Fearing for their safety, Pakistan’s Kashmiris abandon their homeland

Escalating tension is driving families in border villages to flee, Ben Farmer writes from Kashmir

FILE PHOTO: An Indian security personnel stands guard on a deserted road during restrictions after scrapping of the special constitutional status for Kashmir by the Indian government, in Srinagar, August 23, 2019. REUTERS/Danish Ismail/File Photo

Living in Kashmir, alongside Pakistan's contested frontier with India, has always been difficult but the risks have become too much for Raja Altaf and his family.

Tension in the already strained region has been fraught since Prime Minister Narendra Modi revoked Indian-administered Kashmir's right to self-rule last month.

In Chakothi, a Pakistani border village with spectacular scenery close to the heavily fortified line of control dividing the disputed area, residents live in fear of renewed fighting.

Pakistan’s military says 27 people have been killed along the frontier this year alone by firing from the Indian side, and there have been more than 2,000 ceasefire breaches. India also accuses Pakistan of regularly shelling its territory.

Mr Altaf, 58, has sent his wife, daughters and grandchildren away from their scenic home, worried about their safety.

"There are a lot of problems if you live close to the line of control, because India keeps firing," he said. "I am concerned about the safety of my family and I have shifted them to Rawalpindi [near the capital Islamabad] for now. Tension has risen and in August there were more clashes." 

<span>We called it the </span><span>Friendship </span><span>Bridge when it was built but there's not much friendship now Brig Muhammad Umar, frontier commander </span>

The 780-kilometre line of control is one of the most heavily militarised areas in the world, with Pakistani army checkpoints and their Indian counterparts eyeball to eyeball. At the Pakistani checkpoint closest to Chakothi, an Indian flag can be seen through the trees only 70 metres away. The road next to it used to carry lorries and buses across the bridge to India, until cross-border travel was halted in February when the countries almost went to war. 

"We called it the Friendship Bridge when it was built but there's not much friendship now," said Brig Muhammad Umar, commander of 800 soldiers along this section of the frontier.

Kashmir has been split since India and Pakistan received their independence from the UK in 1947 and both sides claim it in full. Since 1989, an insurgency in the Indian-administered part has killed tens of thousands, mostly civilians. New Delhi blames Pakistan for the insurgency but Islamabad denies involvement.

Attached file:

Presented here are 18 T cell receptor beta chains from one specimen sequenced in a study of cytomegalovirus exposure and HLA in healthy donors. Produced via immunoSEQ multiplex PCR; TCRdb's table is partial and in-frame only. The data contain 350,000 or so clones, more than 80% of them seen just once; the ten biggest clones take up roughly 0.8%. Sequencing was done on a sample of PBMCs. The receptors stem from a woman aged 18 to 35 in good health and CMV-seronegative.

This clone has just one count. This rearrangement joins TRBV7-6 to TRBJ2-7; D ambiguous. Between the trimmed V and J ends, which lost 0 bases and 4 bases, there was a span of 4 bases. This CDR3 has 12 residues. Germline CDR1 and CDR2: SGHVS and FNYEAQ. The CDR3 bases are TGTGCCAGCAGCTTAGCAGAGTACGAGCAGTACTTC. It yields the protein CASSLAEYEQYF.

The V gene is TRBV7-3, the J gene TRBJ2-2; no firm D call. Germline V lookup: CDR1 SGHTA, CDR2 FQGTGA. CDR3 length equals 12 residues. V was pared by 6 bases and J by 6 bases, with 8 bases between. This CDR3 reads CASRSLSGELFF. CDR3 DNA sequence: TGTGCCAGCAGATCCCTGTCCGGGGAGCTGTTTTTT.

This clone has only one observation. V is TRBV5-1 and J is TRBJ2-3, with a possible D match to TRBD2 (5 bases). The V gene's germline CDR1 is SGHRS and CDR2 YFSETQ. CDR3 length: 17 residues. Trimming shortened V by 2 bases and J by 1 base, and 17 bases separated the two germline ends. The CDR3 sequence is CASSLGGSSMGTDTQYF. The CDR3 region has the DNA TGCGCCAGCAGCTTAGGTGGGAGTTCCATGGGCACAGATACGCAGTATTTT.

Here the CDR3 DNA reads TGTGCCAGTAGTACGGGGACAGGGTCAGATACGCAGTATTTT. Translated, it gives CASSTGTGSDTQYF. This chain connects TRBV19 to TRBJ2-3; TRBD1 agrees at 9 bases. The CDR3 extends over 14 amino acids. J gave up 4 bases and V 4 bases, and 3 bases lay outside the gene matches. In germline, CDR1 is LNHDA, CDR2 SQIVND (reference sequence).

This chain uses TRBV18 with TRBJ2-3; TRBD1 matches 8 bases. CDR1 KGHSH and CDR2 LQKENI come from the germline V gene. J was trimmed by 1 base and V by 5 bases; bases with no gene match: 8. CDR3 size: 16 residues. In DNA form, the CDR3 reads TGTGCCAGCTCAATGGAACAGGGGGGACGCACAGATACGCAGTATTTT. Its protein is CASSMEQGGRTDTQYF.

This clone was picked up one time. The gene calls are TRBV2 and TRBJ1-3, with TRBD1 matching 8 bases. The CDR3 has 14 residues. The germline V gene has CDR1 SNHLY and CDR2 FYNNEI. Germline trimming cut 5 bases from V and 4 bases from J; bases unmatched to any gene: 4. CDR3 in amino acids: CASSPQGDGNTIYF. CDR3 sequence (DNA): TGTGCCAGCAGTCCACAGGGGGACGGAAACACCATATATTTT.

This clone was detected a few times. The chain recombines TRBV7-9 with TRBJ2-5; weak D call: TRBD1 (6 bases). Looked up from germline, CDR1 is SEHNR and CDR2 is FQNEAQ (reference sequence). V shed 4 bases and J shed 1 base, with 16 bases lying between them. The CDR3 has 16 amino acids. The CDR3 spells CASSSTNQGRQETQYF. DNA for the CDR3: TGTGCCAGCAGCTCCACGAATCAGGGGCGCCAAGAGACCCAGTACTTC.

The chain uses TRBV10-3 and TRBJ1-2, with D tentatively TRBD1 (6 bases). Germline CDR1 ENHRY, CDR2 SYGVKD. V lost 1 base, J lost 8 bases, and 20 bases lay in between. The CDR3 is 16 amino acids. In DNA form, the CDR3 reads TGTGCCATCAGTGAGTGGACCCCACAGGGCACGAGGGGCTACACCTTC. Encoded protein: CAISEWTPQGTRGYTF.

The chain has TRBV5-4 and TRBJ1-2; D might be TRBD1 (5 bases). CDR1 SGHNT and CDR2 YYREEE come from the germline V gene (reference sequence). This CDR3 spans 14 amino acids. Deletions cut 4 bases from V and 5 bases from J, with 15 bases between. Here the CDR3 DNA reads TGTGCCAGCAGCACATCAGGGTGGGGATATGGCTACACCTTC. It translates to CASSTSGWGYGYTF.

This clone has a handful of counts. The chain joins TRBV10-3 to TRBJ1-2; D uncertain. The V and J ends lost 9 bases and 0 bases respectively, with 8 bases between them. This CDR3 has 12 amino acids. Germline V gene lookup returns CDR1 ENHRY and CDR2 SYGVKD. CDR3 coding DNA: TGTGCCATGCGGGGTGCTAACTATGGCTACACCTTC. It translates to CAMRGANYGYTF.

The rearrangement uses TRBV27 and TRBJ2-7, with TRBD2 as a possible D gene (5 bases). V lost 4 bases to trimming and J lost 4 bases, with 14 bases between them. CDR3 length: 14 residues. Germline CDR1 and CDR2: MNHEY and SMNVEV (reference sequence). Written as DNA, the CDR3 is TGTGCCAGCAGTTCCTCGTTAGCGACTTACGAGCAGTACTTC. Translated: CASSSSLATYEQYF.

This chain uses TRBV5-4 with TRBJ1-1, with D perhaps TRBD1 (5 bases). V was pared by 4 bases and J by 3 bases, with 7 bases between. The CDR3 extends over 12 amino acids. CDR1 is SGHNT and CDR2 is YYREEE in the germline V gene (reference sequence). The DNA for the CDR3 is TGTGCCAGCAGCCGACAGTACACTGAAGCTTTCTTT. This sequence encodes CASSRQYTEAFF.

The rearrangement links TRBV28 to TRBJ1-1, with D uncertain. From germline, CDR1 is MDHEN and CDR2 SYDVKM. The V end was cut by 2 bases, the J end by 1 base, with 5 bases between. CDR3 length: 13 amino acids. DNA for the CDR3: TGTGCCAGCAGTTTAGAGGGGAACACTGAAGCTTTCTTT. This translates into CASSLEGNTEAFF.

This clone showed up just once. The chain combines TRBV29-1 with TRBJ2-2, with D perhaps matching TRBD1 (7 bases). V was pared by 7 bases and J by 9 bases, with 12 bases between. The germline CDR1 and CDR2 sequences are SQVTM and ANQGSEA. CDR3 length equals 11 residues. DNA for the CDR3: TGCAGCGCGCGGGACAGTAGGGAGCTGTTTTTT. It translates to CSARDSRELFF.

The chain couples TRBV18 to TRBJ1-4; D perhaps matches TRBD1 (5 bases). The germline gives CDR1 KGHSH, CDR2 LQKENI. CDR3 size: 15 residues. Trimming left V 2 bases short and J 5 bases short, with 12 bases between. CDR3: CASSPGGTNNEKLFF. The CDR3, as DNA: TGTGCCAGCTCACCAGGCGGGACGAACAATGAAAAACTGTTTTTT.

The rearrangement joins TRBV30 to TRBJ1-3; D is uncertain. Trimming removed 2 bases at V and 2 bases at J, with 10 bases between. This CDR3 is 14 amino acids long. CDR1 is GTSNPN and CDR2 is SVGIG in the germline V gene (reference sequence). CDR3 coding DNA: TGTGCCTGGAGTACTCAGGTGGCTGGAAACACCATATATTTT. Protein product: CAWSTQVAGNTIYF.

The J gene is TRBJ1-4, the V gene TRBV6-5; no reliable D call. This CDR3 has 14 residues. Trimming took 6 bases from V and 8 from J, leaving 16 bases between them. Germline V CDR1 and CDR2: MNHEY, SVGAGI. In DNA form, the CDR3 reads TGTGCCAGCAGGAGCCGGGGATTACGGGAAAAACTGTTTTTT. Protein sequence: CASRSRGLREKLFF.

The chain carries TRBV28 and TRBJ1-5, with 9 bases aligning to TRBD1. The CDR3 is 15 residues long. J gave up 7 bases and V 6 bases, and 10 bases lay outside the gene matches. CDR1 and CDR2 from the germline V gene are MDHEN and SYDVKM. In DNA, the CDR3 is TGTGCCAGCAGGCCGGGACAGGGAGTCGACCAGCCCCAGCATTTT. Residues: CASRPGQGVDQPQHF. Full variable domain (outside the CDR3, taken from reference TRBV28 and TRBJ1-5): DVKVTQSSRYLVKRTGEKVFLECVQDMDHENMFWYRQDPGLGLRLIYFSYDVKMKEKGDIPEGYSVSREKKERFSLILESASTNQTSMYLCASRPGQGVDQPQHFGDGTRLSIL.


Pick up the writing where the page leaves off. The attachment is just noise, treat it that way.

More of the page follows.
India's decision to revoke the region's semi-autonomous special status was accompanied by a communications blackout and curfew. Several thousand people are reported to have been detained, including almost all the region's most senior politicians. The move seemed to take Islamabad by surprise and left Prime Minister Imran Khan's government searching for options. Pakistan said it will neither take military action nor sponsor militancy.

India and its allies, including the US, have repeatedly called on Islamabad to cut ties with its militant proxies and are watching carefully. Yet Pakistan's attempts to build a diplomatic bloc to condemn New Delhi and compel the UN to intervene have yielded little.

Senior Pakistani politicians admit they are disappointed. One said he expected a “drift towards militancy” among young men in the region and a possible influx of refugees from the Indian side. “I don’t foresee any quick fix,” he said.

Asad Muhammad Munir, 21, who was shopping in Chakothi's market, said "I am really sad and really concerned about what India is doing to the Muslims of Kashmir. They have been suffering for 70 years and shooting from India's side takes place often."

Safraz, 24, a shopkeeper, said he was more concerned about what was happening to Kashmiris on the Indian side of the line of control than the risk of being shelled himself.

"The situation in Indian-occupied Kashmir really upsets me," he said. "I'm just waiting for India to lift the restrictions."

Meanwhile, Mr Altaf watches to see what happens and whether he can be reunited with his family, or if the separation will be long term.
"If it normalises, I will send for them," he said. "We just have to wait."